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Biology is the closest I could find to botany on SE. Grafting can not occur naturally and so if a fruit does not have seeds there is no way it could reproduce in nature.

That logic makes complete sense to me so I am wondering why seedless fruits claim to not be GMO?

Take for example, Satsuma oranges.

Were they somehow crossed like a mule? See here. And then grafted over and over again?

It appears they occur naturally and are then grafted. See here.

So the deeper question is does grafting create a "clone" of the grafted organism?

And deeper yet, what defines genetically modified ( GMO ) from simple genetic variation?

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    $\begingroup$ The production of seedless fruits is quite well described on: en.m.wikipedia.org/wiki/Seedless_fruit $\endgroup$ – tsttst Dec 30 '18 at 7:16
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    $\begingroup$ Pick a question, but most of your issues can be answered by asking what is a GMO, because the answer is nobody can agree. $\endgroup$ – John Jan 2 at 0:17
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    $\begingroup$ @jamesqf ????? Huh?? Not at all. And in fact, such a question best belongs here on Bio.SE $\endgroup$ – theforestecologist Jan 7 at 4:27
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    $\begingroup$ @anongoodnurse (and John) It's not too tricky; but rather it's surrounded by a lot of misinformation. The term "GMO" is strictly applied to genetic modifications due to human-mediated transgenic manipulations. The genetic variation that arises from cross-breeding (even if it's "unnatural" in a cultivation setting) is simply a "natural" result of subsequent normal biological processes. Such crossbred crops do not have their genes modified directly by humans and are therefore considered to simply be "crossbred" and not genetically modified. $\endgroup$ – theforestecologist Jan 7 at 4:39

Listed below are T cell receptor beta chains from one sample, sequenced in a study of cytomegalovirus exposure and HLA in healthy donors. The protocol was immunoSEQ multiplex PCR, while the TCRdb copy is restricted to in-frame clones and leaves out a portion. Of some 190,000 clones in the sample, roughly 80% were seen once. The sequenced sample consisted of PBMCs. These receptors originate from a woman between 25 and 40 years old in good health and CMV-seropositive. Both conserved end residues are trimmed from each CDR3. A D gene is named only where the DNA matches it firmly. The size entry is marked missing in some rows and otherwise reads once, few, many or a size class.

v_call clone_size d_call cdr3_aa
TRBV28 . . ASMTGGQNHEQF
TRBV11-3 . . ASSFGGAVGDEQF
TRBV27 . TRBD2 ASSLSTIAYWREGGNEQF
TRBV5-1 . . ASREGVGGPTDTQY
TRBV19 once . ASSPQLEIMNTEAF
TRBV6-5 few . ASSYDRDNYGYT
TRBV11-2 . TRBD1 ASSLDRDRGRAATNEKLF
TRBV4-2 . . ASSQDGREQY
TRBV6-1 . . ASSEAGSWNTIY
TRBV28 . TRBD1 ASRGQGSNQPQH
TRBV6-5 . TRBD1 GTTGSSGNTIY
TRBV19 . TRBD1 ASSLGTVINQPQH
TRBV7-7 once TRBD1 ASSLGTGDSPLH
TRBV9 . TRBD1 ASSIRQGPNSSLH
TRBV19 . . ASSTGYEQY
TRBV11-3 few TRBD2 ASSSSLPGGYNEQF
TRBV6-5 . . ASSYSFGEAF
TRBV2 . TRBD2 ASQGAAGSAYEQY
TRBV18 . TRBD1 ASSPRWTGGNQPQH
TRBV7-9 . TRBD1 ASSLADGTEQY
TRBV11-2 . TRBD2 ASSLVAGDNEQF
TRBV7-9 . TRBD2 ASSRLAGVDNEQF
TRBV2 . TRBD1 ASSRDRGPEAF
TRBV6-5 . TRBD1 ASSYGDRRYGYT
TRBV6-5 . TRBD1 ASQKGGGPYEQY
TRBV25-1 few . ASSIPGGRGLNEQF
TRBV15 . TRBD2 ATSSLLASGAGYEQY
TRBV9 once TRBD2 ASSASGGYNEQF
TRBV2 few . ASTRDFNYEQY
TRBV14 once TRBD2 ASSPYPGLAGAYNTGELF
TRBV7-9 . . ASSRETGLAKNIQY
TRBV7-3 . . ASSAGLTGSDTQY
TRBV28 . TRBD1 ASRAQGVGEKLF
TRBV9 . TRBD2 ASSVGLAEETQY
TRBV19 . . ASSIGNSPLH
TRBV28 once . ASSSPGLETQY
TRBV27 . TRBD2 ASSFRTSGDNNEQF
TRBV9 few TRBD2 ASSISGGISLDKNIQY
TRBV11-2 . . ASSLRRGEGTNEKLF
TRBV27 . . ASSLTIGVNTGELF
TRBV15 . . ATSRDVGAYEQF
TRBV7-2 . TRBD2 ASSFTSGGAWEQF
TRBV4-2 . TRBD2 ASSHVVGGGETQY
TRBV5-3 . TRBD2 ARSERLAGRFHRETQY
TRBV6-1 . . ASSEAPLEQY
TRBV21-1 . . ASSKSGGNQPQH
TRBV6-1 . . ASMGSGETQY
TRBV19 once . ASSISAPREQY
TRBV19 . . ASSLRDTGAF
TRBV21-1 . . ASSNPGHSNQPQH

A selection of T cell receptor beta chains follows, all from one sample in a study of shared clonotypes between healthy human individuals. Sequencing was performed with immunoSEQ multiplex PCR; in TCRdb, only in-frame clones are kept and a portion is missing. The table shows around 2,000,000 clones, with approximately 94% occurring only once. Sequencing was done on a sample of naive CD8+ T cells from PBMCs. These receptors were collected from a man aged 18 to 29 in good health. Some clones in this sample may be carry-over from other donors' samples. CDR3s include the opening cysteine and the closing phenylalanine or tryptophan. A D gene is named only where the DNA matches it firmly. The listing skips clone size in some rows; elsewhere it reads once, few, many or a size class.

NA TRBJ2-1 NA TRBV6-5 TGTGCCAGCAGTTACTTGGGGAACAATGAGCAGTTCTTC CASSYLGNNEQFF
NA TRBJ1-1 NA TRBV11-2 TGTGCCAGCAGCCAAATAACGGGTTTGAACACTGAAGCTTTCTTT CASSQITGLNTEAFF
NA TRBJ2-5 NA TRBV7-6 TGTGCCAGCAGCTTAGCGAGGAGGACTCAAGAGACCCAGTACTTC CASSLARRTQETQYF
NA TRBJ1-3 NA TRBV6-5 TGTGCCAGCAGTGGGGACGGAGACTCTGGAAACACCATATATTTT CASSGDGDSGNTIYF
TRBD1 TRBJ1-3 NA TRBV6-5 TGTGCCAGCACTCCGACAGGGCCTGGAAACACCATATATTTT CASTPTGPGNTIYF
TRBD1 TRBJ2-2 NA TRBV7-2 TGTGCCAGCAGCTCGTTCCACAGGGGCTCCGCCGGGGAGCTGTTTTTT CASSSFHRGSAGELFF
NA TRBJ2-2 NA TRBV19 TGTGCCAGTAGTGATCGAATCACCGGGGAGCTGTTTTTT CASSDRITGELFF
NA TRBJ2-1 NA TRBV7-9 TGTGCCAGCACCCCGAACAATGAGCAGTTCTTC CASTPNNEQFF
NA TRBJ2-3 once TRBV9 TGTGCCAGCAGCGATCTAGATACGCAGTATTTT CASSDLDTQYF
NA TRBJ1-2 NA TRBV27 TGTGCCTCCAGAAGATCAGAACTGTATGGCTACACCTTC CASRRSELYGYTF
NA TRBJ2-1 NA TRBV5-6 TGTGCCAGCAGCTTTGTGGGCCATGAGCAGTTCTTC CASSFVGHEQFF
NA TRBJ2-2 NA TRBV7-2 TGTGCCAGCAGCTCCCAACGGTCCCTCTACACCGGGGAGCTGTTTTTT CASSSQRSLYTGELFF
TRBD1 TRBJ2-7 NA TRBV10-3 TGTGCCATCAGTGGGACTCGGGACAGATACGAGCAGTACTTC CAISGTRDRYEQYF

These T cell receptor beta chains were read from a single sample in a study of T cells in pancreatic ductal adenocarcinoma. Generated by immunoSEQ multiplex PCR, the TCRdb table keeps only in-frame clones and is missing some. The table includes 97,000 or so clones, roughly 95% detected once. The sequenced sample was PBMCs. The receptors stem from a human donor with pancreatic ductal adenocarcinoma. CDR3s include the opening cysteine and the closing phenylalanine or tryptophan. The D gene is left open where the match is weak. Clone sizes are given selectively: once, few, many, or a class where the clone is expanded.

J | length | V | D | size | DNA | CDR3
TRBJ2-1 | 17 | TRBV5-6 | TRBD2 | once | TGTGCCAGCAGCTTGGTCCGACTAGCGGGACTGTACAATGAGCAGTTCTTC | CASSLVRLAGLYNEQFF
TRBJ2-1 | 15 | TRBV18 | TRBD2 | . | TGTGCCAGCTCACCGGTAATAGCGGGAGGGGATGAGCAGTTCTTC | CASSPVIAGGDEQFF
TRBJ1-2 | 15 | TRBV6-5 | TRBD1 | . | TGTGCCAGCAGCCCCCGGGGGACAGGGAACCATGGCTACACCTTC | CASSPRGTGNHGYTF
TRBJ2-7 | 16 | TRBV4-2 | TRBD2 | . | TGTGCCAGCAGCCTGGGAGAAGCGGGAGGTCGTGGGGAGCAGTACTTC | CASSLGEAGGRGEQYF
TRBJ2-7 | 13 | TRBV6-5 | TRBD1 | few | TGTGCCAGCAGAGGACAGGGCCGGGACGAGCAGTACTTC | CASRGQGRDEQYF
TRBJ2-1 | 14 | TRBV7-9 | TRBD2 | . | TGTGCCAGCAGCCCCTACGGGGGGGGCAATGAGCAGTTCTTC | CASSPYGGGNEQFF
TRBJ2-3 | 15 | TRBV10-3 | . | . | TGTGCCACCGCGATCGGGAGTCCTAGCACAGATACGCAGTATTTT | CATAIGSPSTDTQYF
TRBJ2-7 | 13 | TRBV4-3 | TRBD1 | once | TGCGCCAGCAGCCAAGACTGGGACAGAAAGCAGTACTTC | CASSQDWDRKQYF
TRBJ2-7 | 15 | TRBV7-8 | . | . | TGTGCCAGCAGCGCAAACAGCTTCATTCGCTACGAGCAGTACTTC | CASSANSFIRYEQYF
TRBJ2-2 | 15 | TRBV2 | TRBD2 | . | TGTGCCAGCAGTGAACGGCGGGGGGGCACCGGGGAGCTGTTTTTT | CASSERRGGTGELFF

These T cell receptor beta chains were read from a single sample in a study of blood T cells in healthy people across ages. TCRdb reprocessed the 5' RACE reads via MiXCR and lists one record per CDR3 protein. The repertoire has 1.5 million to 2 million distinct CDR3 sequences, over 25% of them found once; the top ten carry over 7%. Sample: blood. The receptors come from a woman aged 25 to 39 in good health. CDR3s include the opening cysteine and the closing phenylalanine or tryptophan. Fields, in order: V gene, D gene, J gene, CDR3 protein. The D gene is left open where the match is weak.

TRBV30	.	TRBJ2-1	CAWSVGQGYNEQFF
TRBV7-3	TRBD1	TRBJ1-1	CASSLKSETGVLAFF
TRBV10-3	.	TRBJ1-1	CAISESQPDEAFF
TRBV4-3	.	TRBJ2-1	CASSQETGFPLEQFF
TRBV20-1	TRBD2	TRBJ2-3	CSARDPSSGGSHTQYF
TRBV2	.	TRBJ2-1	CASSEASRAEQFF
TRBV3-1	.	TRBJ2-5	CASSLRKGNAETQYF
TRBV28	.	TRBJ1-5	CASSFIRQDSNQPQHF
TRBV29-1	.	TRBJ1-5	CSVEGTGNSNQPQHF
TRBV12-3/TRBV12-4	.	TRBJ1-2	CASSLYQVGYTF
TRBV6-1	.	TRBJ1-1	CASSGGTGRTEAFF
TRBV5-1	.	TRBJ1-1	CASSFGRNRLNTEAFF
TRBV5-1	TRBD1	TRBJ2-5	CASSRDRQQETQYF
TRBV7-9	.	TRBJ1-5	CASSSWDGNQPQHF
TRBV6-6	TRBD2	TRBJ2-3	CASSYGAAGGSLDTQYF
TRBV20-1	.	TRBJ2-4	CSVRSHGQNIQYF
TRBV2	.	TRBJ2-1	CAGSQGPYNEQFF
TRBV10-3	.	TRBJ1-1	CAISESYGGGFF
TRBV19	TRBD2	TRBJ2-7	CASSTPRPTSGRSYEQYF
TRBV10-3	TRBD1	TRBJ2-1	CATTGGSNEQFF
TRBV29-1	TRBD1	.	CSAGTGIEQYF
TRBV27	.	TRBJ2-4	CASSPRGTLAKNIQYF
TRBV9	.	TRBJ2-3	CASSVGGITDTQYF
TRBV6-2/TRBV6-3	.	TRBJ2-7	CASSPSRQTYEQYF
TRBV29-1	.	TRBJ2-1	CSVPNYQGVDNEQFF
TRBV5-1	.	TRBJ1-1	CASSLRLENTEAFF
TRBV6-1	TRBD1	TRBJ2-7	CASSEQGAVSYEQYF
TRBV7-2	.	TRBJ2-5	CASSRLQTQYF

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    $\begingroup$ @anongoodnurse I think most scientists in the field would agree that it isn't all that conceptually different which is why any furor about GMO safety is a bit silly, the exception being the economic arguments, though there could also be an argument that the speed at which we are able to make changes makes it more likely that those changes will have unintended side effects. $\endgroup$ – Bryan Krause Jan 8 at 19:56
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GMO stands for Genetically Modified Organism.

Grafting a plant to a rootstock of another plant is a form of plant husbandry -- a farming technique -- but this isn't changing the DNA code of either of the plants. Sort of like you receiving a donated organ wouldn't be the same as Genetically Modifying you. When a desired trait arises in a plant this is a way to keep reproducing it without having to wait for cuttings or seeds to grow.

There are some plants such as seedless watermelon that are reliably made by crossing two seed species. You take two species of watermelon, Species 1 and Species 2. Both of these are normal -- they make seeds. When you cross them, you get seeds that grow into AB hybrids, seedless watermelons. These AB are infertile, so you have to cross A and B again each year to get more seeds to plant.

Species 2 has twice the number of chromosomes as 1. They are able to cross and make seeds that grow. But when the [1x2] plants grow and try to form seeds, those cells have an odd number of chromosomes. The process of making seeds and pollen -- meiosis -- has a step when half of the chromosomes go into one cell and half in another. Because there is an odd number, the process never finishes and you get no seeds.

to demonstrate how this doesn't work, lets look as a simple example. Species 1 has two chromosomes [A and B]. It has two copies of each chromosome in all of its cells (one from each parent), and just one copy in its sex cells

Species 1 Normal Cells [AA BB] and sex cells [A B]

Now, Species 2 has a different set up. It has twice the chromosome number Its normal cells are [aaaa bbbb] and its sex cells are [aa bb]